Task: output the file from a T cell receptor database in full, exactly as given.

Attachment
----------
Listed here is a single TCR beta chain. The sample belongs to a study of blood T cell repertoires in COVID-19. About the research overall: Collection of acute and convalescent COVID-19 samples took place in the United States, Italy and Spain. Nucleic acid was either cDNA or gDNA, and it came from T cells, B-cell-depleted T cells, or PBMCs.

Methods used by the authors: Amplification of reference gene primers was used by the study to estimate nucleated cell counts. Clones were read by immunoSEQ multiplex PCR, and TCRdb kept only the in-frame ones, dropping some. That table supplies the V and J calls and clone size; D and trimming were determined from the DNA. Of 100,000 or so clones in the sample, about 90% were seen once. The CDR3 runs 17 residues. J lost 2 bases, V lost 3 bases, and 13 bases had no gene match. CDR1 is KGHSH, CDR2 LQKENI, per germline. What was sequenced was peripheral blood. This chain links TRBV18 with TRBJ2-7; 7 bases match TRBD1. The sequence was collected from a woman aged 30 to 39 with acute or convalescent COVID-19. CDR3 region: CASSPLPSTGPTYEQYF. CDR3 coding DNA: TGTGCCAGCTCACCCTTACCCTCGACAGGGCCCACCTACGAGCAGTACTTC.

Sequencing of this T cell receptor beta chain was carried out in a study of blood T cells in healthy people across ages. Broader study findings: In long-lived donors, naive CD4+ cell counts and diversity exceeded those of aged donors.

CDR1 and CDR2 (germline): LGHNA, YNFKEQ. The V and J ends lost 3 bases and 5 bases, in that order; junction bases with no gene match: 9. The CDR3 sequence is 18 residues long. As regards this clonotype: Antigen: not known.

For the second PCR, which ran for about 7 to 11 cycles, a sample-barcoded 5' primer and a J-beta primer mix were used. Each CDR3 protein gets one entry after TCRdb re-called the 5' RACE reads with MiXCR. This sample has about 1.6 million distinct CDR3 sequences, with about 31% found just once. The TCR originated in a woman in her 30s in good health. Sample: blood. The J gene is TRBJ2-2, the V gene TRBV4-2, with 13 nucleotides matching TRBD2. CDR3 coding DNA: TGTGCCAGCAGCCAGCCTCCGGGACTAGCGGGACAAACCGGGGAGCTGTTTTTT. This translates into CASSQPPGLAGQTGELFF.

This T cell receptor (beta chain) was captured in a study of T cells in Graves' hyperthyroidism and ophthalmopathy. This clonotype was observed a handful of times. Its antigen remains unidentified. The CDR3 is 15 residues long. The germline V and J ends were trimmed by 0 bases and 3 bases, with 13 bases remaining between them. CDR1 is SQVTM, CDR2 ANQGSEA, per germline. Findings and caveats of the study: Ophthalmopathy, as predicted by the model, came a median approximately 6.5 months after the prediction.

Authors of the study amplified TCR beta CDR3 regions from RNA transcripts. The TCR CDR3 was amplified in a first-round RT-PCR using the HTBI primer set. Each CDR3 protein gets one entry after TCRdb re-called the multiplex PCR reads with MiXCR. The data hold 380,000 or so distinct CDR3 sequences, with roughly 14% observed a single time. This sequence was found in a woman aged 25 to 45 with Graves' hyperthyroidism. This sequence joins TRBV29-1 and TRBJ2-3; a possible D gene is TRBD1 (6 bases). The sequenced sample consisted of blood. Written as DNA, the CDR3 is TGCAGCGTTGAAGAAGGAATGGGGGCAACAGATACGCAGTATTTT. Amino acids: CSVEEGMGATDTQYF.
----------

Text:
Listed here is a single TCR beta chain. The sample belongs to a study of blood T cell repertoires in COVID-19. About the research overall: Collection of acute and convalescent COVID-19 samples took place in the United States, Italy and Spain. Nucleic acid was either cDNA or gDNA, and it came from T cells, B-cell-depleted T cells, or PBMCs.

Methods used by the authors: Amplification of reference gene primers was used by the study to estimate nucleated cell counts. Clones were read by immunoSEQ multiplex PCR, and TCRdb kept only the in-frame ones, dropping some. That table supplies the V and J calls and clone size; D and trimming were determined from the DNA. Of 100,000 or so clones in the sample, about 90% were seen once. The CDR3 runs 17 residues. J lost 2 bases, V lost 3 bases, and 13 bases had no gene match. CDR1 is KGHSH, CDR2 LQKENI, per germline. What was sequenced was peripheral blood. This chain links TRBV18 with TRBJ2-7; 7 bases match TRBD1. The sequence was collected from a woman aged 30 to 39 with acute or convalescent COVID-19. CDR3 region: CASSPLPSTGPTYEQYF. CDR3 coding DNA: TGTGCCAGCTCACCCTTACCCTCGACAGGGCCCACCTACGAGCAGTACTTC.

Sequencing of this T cell receptor beta chain was carried out in a study of blood T cells in healthy people across ages. Broader study findings: In long-lived donors, naive CD4+ cell counts and diversity exceeded those of aged donors.

CDR1 and CDR2 (germline): LGHNA, YNFKEQ. The V and J ends lost 3 bases and 5 bases, in that order; junction bases with no gene match: 9. The CDR3 sequence is 18 residues long. As regards this clonotype: Antigen: not known.

For the second PCR, which ran for about 7 to 11 cycles, a sample-barcoded 5' primer and a J-beta primer mix were used. Each CDR3 protein gets one entry after TCRdb re-called the 5' RACE reads with MiXCR. This sample has about 1.6 million distinct CDR3 sequences, with about 31% found just once. The TCR originated in a woman in her 30s in good health. Sample: blood. The J gene is TRBJ2-2, the V gene TRBV4-2, with 13 nucleotides matching TRBD2. CDR3 coding DNA: TGTGCCAGCAGCCAGCCTCCGGGACTAGCGGGACAAACCGGGGAGCTGTTTTTT. This translates into CASSQPPGLAGQTGELFF.

This T cell receptor (beta chain) was captured in a study of T cells in Graves' hyperthyroidism and ophthalmopathy. This clonotype was observed a handful of times. Its antigen remains unidentified. The CDR3 is 15 residues long. The germline V and J ends were trimmed by 0 bases and 3 bases, with 13 bases remaining between them. CDR1 is SQVTM, CDR2 ANQGSEA, per germline. Findings and caveats of the study: Ophthalmopathy, as predicted by the model, came a median approximately 6.5 months after the prediction.

Authors of the study amplified TCR beta CDR3 regions from RNA transcripts. The TCR CDR3 was amplified in a first-round RT-PCR using the HTBI primer set. Each CDR3 protein gets one entry after TCRdb re-called the multiplex PCR reads with MiXCR. The data hold 380,000 or so distinct CDR3 sequences, with roughly 14% observed a single time. This sequence was found in a woman aged 25 to 45 with Graves' hyperthyroidism. This sequence joins TRBV29-1 and TRBJ2-3; a possible D gene is TRBD1 (6 bases). The sequenced sample consisted of blood. Written as DNA, the CDR3 is TGCAGCGTTGAAGAAGGAATGGGGGCAACAGATACGCAGTATTTT. Amino acids: CSVEEGMGATDTQYF.